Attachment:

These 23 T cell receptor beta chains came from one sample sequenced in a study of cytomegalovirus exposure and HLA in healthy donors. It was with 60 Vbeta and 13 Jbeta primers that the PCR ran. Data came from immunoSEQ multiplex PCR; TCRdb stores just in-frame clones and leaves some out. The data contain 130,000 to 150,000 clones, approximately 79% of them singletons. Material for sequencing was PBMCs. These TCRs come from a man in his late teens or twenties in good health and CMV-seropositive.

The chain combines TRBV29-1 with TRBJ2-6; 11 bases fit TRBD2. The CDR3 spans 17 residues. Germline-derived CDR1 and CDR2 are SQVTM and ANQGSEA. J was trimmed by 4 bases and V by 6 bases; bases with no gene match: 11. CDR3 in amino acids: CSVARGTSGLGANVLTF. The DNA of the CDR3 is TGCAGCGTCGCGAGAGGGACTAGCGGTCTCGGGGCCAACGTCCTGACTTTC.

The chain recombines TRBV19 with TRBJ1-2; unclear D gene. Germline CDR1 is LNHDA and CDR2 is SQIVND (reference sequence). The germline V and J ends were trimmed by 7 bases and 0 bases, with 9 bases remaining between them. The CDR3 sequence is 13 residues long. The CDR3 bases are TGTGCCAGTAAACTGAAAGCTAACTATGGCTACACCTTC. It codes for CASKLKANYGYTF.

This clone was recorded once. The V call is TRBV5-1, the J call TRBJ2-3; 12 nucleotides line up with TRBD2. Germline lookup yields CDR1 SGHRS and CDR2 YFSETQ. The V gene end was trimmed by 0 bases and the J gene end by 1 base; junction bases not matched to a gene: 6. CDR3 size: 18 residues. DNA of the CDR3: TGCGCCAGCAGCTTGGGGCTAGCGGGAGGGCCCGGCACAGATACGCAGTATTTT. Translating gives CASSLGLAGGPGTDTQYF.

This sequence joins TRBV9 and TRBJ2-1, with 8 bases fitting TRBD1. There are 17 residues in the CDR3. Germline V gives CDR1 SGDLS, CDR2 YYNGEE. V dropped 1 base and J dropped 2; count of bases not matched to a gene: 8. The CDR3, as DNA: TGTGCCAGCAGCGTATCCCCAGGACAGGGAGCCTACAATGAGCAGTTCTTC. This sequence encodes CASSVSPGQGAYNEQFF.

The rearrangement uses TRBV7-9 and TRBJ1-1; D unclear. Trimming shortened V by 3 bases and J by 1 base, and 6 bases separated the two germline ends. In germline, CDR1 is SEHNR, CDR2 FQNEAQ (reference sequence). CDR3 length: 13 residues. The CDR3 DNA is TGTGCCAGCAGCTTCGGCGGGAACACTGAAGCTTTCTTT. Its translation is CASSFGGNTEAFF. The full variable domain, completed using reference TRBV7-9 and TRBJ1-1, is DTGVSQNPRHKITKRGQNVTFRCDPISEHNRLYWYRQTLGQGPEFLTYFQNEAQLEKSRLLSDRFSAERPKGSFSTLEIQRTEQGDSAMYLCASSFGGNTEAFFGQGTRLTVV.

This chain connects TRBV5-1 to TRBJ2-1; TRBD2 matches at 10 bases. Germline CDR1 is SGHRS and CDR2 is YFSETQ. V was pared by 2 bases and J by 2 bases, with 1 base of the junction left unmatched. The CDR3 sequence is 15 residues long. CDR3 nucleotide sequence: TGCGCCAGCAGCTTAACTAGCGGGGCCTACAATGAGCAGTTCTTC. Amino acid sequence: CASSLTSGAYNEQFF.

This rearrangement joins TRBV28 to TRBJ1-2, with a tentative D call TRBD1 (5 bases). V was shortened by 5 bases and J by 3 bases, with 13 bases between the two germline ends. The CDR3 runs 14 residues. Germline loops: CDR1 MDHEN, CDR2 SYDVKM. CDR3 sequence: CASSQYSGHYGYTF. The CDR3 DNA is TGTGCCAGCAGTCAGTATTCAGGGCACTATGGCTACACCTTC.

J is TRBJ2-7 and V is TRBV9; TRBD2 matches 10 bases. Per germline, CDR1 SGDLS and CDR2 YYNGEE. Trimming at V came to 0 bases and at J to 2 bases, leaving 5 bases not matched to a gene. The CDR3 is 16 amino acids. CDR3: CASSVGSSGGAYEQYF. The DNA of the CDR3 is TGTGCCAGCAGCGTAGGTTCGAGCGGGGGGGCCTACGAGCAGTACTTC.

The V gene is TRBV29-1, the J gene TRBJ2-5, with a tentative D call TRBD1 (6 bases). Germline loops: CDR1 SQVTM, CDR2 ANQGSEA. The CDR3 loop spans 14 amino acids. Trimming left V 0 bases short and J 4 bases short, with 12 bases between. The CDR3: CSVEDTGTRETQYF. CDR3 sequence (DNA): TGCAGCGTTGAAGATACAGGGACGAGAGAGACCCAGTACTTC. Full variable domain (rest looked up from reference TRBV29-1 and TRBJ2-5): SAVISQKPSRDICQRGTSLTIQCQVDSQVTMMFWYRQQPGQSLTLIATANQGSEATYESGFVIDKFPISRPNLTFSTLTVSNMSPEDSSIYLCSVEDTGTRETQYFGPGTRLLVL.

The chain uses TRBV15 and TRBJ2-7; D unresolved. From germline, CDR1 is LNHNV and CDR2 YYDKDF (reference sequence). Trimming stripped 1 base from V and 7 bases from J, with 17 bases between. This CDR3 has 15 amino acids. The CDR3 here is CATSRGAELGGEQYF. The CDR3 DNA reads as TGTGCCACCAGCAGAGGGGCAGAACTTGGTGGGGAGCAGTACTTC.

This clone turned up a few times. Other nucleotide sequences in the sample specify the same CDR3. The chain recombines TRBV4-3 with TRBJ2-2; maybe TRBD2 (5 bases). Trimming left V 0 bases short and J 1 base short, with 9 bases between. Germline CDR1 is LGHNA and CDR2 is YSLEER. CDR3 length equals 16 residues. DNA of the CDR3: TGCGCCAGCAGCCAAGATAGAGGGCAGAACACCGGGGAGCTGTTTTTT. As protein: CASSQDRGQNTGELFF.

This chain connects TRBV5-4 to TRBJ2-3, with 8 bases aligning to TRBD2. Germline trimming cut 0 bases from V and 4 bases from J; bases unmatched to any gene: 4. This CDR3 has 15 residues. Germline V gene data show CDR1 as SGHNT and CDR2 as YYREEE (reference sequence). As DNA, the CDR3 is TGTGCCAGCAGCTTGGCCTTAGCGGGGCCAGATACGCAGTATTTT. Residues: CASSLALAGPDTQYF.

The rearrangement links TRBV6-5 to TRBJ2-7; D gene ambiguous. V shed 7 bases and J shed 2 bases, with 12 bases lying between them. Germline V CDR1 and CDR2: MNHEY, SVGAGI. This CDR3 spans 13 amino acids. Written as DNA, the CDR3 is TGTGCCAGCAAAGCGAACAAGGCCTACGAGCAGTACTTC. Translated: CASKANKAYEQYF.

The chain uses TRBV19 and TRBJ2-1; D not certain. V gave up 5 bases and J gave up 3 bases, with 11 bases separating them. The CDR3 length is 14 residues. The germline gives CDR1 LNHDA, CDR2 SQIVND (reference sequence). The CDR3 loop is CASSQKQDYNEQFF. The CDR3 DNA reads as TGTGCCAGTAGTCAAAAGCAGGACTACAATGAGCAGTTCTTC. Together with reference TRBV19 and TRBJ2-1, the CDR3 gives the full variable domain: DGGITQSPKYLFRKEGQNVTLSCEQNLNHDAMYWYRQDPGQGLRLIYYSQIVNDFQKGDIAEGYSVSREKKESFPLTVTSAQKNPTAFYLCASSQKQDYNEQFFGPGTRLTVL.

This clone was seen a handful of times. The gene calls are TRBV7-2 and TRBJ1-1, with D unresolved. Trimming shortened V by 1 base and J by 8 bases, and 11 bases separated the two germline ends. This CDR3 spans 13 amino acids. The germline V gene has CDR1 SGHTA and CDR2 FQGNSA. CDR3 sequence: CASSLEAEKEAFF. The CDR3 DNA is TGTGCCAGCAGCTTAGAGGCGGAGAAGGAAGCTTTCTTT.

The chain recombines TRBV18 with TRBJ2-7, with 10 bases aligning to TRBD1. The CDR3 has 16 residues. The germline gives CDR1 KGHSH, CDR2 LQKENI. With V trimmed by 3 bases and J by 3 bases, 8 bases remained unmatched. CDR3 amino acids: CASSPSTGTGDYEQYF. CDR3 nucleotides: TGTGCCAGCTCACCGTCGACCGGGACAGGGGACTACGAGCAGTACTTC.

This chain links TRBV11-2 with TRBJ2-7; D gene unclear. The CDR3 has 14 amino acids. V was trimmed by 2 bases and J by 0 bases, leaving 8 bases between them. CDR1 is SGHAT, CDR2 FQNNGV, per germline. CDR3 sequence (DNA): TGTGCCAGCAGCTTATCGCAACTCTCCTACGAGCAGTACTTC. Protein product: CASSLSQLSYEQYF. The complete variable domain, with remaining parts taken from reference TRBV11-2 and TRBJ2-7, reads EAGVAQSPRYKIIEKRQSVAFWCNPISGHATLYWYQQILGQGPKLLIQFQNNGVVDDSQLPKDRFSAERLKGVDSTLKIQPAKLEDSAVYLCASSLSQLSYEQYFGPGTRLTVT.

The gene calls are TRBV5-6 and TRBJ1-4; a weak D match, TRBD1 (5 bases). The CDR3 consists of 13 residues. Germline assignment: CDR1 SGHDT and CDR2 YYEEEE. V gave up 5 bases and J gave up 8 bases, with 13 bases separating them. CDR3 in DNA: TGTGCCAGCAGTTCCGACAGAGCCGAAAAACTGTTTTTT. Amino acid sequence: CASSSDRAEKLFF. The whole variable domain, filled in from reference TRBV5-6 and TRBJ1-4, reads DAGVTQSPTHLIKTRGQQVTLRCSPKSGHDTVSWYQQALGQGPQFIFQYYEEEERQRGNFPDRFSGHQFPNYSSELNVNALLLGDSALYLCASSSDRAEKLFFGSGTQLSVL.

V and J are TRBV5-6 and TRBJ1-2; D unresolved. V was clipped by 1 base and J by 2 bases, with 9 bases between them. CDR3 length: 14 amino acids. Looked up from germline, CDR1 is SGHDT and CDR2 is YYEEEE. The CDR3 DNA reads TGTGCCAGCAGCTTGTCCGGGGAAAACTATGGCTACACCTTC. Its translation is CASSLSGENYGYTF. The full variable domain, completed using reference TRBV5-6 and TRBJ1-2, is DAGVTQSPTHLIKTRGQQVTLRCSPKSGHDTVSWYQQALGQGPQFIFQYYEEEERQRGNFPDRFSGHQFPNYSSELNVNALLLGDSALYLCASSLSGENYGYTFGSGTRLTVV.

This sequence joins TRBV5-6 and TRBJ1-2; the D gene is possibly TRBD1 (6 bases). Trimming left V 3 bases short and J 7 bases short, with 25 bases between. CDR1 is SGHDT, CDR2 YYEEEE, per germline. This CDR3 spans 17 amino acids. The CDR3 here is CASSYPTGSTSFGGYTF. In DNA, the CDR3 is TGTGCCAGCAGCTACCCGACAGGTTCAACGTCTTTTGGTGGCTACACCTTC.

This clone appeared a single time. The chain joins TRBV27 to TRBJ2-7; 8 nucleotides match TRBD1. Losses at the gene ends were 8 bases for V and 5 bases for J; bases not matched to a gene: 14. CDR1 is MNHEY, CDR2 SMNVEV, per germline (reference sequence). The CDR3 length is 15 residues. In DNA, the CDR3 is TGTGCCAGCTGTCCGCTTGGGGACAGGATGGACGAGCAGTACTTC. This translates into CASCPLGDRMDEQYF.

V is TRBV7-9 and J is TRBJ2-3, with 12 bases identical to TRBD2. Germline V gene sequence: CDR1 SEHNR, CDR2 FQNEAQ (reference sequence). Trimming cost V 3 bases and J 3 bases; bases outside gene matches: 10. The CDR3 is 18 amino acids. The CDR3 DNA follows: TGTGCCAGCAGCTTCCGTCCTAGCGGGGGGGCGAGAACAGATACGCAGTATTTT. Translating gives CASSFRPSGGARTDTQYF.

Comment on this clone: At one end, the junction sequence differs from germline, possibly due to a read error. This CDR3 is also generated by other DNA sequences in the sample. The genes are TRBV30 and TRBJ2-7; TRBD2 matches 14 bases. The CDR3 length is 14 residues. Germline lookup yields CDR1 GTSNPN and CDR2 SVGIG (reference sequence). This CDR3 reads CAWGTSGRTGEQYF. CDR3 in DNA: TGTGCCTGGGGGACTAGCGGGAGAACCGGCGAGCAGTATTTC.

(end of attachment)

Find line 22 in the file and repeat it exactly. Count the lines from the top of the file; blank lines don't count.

This clone appeared a single time. The chain joins TRBV27 to TRBJ2-7; 8 nucleotides match TRBD1. Losses at the gene ends were 8 bases for V and 5 bases for J; bases not matched to a gene: 14. CDR1 is MNHEY, CDR2 SMNVEV, per germline (reference sequence). The CDR3 length is 15 residues. In DNA, the CDR3 is TGTGCCAGCTGTCCGCTTGGGGACAGGATGGACGAGCAGTACTTC. This translates into CASCPLGDRMDEQYF.